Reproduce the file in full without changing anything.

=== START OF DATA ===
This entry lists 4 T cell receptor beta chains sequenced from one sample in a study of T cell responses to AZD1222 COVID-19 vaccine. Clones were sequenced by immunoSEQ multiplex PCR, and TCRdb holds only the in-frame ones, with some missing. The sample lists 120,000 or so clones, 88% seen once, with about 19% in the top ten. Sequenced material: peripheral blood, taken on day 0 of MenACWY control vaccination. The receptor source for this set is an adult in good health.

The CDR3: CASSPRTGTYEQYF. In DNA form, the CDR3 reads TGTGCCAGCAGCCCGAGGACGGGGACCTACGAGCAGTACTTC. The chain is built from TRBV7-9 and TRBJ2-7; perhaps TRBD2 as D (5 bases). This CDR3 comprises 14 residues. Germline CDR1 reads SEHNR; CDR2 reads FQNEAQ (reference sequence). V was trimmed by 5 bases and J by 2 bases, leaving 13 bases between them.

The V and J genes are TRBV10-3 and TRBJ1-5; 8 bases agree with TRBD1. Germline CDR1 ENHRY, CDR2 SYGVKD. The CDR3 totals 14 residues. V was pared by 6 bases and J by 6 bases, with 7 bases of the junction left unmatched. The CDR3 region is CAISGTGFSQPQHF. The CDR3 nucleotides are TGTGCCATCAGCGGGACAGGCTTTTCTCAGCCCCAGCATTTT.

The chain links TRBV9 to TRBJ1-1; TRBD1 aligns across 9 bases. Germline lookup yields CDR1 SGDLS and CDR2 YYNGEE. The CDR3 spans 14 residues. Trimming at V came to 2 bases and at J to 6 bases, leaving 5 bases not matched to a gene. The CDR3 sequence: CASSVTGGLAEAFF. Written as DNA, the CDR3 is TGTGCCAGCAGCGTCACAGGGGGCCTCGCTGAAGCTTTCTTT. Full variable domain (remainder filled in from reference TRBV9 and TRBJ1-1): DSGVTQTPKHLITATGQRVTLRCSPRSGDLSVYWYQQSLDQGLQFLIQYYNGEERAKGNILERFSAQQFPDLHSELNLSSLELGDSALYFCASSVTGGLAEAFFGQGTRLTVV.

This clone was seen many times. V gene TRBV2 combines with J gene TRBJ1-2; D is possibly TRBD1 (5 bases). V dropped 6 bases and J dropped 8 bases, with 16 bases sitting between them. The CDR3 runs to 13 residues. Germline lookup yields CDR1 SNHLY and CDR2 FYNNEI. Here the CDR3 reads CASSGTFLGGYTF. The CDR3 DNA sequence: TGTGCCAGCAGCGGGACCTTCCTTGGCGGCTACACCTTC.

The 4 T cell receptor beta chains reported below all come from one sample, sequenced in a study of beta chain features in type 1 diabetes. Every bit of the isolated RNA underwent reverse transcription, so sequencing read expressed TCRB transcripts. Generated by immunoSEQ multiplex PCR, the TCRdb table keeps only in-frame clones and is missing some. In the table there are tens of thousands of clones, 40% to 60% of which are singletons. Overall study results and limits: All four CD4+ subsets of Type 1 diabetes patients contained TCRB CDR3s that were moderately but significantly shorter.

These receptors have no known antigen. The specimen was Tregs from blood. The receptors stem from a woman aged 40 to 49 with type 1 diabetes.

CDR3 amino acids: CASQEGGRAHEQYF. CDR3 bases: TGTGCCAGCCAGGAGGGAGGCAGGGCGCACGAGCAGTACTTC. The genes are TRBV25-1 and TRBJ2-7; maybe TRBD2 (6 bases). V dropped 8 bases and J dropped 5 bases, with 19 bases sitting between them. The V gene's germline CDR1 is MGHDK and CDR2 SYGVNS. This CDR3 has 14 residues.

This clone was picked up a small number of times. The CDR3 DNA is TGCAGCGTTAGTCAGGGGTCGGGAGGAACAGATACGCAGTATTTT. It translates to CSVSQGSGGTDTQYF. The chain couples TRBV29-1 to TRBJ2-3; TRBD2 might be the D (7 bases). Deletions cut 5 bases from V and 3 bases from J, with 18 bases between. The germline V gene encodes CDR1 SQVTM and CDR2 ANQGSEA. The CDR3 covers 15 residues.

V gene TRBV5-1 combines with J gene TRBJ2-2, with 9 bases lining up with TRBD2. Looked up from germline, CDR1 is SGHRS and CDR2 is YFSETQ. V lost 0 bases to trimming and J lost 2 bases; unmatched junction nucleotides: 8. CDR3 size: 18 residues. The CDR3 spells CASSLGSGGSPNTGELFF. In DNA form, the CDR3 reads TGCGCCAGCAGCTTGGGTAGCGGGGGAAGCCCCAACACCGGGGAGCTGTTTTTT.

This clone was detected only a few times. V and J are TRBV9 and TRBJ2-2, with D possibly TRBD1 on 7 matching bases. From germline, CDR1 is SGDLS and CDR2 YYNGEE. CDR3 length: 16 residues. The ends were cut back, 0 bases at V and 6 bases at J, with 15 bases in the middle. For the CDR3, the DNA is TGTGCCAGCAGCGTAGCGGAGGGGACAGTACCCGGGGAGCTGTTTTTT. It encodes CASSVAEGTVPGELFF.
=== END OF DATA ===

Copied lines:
This entry lists 4 T cell receptor beta chains sequenced from one sample in a study of T cell responses to AZD1222 COVID-19 vaccine. Clones were sequenced by immunoSEQ multiplex PCR, and TCRdb holds only the in-frame ones, with some missing. The sample lists 120,000 or so clones, 88% seen once, with about 19% in the top ten. Sequenced material: peripheral blood, taken on day 0 of MenACWY control vaccination. The receptor source for this set is an adult in good health.

The CDR3: CASSPRTGTYEQYF. In DNA form, the CDR3 reads TGTGCCAGCAGCCCGAGGACGGGGACCTACGAGCAGTACTTC. The chain is built from TRBV7-9 and TRBJ2-7; perhaps TRBD2 as D (5 bases). This CDR3 comprises 14 residues. Germline CDR1 reads SEHNR; CDR2 reads FQNEAQ (reference sequence). V was trimmed by 5 bases and J by 2 bases, leaving 13 bases between them.

The V and J genes are TRBV10-3 and TRBJ1-5; 8 bases agree with TRBD1. Germline CDR1 ENHRY, CDR2 SYGVKD. The CDR3 totals 14 residues. V was pared by 6 bases and J by 6 bases, with 7 bases of the junction left unmatched. The CDR3 region is CAISGTGFSQPQHF. The CDR3 nucleotides are TGTGCCATCAGCGGGACAGGCTTTTCTCAGCCCCAGCATTTT.

The chain links TRBV9 to TRBJ1-1; TRBD1 aligns across 9 bases. Germline lookup yields CDR1 SGDLS and CDR2 YYNGEE. The CDR3 spans 14 residues. Trimming at V came to 2 bases and at J to 6 bases, leaving 5 bases not matched to a gene. The CDR3 sequence: CASSVTGGLAEAFF. Written as DNA, the CDR3 is TGTGCCAGCAGCGTCACAGGGGGCCTCGCTGAAGCTTTCTTT. Full variable domain (remainder filled in from reference TRBV9 and TRBJ1-1): DSGVTQTPKHLITATGQRVTLRCSPRSGDLSVYWYQQSLDQGLQFLIQYYNGEERAKGNILERFSAQQFPDLHSELNLSSLELGDSALYFCASSVTGGLAEAFFGQGTRLTVV.

This clone was seen many times. V gene TRBV2 combines with J gene TRBJ1-2; D is possibly TRBD1 (5 bases). V dropped 6 bases and J dropped 8 bases, with 16 bases sitting between them. The CDR3 runs to 13 residues. Germline lookup yields CDR1 SNHLY and CDR2 FYNNEI. Here the CDR3 reads CASSGTFLGGYTF. The CDR3 DNA sequence: TGTGCCAGCAGCGGGACCTTCCTTGGCGGCTACACCTTC.

The 4 T cell receptor beta chains reported below all come from one sample, sequenced in a study of beta chain features in type 1 diabetes. Every bit of the isolated RNA underwent reverse transcription, so sequencing read expressed TCRB transcripts. Generated by immunoSEQ multiplex PCR, the TCRdb table keeps only in-frame clones and is missing some. In the table there are tens of thousands of clones, 40% to 60% of which are singletons. Overall study results and limits: All four CD4+ subsets of Type 1 diabetes patients contained TCRB CDR3s that were moderately but significantly shorter.

These receptors have no known antigen. The specimen was Tregs from blood. The receptors stem from a woman aged 40 to 49 with type 1 diabetes.

CDR3 amino acids: CASQEGGRAHEQYF. CDR3 bases: TGTGCCAGCCAGGAGGGAGGCAGGGCGCACGAGCAGTACTTC. The genes are TRBV25-1 and TRBJ2-7; maybe TRBD2 (6 bases). V dropped 8 bases and J dropped 5 bases, with 19 bases sitting between them. The V gene's germline CDR1 is MGHDK and CDR2 SYGVNS. This CDR3 has 14 residues.

This clone was picked up a small number of times. The CDR3 DNA is TGCAGCGTTAGTCAGGGGTCGGGAGGAACAGATACGCAGTATTTT. It translates to CSVSQGSGGTDTQYF. The chain couples TRBV29-1 to TRBJ2-3; TRBD2 might be the D (7 bases). Deletions cut 5 bases from V and 3 bases from J, with 18 bases between. The germline V gene encodes CDR1 SQVTM and CDR2 ANQGSEA. The CDR3 covers 15 residues.

V gene TRBV5-1 combines with J gene TRBJ2-2, with 9 bases lining up with TRBD2. Looked up from germline, CDR1 is SGHRS and CDR2 is YFSETQ. V lost 0 bases to trimming and J lost 2 bases; unmatched junction nucleotides: 8. CDR3 size: 18 residues. The CDR3 spells CASSLGSGGSPNTGELFF. In DNA form, the CDR3 reads TGCGCCAGCAGCTTGGGTAGCGGGGGAAGCCCCAACACCGGGGAGCTGTTTTTT.

This clone was detected only a few times. V and J are TRBV9 and TRBJ2-2, with D possibly TRBD1 on 7 matching bases. From germline, CDR1 is SGDLS and CDR2 YYNGEE. CDR3 length: 16 residues. The ends were cut back, 0 bases at V and 6 bases at J, with 15 bases in the middle. For the CDR3, the DNA is TGTGCCAGCAGCGTAGCGGAGGGGACAGTACCCGGGGAGCTGTTTTTT. It encodes CASSVAEGTVPGELFF.